Moreno's stormy, longtime relationship with Marlon Brando, then at the peak of his career, and another relationship with Geordie Hormel, of the meat-packing empire, added to her notoriety. Things seemed to take a turn for the better when she was featured on the cover of Life magazine in 1954. Twentieth Century-Fox offered her a contract, and soon she was singing in Garden of Evil (1954) and doing a Marilyn Monroe takeoff in The Lieutenant Wore Skirts (1955). Struggling to be taken seriously, Moreno underwent years of psychoanalysis, but was still unable to find a truly satisfying role until she was cast as a Burmese slave girl in the musical The King and I (1956). Despite some success, Moreno made only a few movies from 1956 to 1960: The Vagabond King (1956), The Deer-slayer (1957), and This Rebel Breed (1960). She sought relief by again returning to the stage, this time in Arthur Miller's A View from the Bridge in theaters in Seattle, Washington, and California. Despondent over personal problems and the direction her career was taking, she unsuccessfully tried to commit suicide.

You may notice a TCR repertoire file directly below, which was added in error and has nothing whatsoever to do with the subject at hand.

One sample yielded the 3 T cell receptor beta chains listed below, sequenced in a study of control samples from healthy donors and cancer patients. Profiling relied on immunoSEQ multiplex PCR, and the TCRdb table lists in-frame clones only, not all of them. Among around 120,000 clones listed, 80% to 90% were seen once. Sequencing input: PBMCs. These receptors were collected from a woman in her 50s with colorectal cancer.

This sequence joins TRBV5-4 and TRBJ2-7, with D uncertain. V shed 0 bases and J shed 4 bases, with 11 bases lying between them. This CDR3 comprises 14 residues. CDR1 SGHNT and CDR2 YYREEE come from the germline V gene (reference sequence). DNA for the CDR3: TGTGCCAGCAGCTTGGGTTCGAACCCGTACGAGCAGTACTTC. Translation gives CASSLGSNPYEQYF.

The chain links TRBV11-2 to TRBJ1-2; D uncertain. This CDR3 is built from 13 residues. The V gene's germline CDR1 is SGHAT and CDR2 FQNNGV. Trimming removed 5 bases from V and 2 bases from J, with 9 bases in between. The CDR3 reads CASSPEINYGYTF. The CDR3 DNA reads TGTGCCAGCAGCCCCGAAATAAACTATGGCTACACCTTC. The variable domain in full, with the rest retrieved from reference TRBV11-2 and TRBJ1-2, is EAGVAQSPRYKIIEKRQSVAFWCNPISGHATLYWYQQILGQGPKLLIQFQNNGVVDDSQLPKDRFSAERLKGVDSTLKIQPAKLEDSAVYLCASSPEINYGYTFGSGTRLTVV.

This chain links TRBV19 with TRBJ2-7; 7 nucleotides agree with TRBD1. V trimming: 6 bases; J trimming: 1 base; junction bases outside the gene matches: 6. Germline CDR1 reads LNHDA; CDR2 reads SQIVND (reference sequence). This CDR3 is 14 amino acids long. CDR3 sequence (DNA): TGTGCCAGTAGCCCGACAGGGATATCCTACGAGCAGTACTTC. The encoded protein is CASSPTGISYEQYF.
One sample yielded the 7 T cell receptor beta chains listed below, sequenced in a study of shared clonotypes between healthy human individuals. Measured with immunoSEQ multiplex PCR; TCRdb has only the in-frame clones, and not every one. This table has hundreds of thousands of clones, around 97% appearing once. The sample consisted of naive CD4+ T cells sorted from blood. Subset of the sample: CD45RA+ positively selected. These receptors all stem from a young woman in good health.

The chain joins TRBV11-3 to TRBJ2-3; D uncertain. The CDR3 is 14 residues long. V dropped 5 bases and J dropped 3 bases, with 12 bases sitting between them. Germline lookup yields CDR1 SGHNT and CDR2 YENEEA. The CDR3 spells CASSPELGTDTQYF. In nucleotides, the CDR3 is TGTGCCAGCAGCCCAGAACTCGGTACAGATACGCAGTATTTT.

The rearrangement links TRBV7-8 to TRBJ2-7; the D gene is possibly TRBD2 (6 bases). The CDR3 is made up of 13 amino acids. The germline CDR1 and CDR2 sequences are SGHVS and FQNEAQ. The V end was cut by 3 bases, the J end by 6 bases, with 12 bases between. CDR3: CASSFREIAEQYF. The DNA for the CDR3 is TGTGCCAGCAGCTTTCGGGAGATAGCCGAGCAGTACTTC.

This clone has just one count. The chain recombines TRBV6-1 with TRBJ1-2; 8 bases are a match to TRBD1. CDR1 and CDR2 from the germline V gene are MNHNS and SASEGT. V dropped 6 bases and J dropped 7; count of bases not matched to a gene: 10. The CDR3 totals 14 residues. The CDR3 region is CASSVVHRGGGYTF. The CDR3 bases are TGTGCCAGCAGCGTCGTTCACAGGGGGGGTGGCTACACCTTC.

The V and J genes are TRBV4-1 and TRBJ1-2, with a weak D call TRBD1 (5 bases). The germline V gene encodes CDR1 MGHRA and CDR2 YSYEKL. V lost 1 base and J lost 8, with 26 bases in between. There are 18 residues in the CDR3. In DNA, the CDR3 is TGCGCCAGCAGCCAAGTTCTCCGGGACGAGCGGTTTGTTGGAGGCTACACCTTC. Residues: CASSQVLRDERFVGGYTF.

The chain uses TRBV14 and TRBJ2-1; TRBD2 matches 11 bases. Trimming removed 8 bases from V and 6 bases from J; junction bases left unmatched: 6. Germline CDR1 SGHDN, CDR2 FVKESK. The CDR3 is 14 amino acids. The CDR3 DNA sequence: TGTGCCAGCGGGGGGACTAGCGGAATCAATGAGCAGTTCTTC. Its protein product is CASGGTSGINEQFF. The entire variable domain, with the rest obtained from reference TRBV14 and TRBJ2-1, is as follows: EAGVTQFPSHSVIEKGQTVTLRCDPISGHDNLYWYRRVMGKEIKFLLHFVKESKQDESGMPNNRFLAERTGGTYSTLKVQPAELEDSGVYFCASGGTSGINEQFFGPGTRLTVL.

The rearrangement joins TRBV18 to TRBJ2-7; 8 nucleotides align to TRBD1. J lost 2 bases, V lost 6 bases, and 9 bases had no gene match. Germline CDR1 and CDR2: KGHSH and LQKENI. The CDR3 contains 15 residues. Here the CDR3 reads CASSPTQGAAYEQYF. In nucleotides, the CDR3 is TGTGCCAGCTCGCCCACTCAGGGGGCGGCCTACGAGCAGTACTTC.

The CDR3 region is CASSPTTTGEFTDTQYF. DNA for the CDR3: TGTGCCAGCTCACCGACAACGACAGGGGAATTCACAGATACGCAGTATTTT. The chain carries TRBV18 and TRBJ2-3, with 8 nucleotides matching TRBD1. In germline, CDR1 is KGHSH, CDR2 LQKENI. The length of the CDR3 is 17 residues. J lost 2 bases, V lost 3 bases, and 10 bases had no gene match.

In 1961, Jerome Robbins cast Moreno in the supporting role of Anita in the movie version of West Side Story. She received raves for her performance, particularly her singing of the biting "America." The movie was a huge success, winning ten Academy Awards, one of which went to Moreno for Best Supporting Actress. From 1961 to 1971, she had roles in Tennessee Williams' Summer and Smoke (1961) and in Cry of Battle (1963). Seeking better roles, she went to London, where in 1964 she starred in Hal Prince's She Loves Me. British performance laws then forced her to return to the United States, where she acted in Lorraine Hansberry 's The Sign in Sidney Brustein's Window (1964). She received excellent reviews for her performance in Williams' The Rose Tattoo (1968) in Chicago, and the following year Brando helped her as she returned to her movie career in The Night of the Following Day (1969). Moreno also appeared in the movies Marlowe (1969), Popi (1969), and Carnal Knowledge (1971). She returned to the theater again in 1970, performing in Gantry (based on the Sinclair Lewis novel Elmer Gantry) and replacing Linda Lavin in Last of the Red Hot Lovers, both in New York.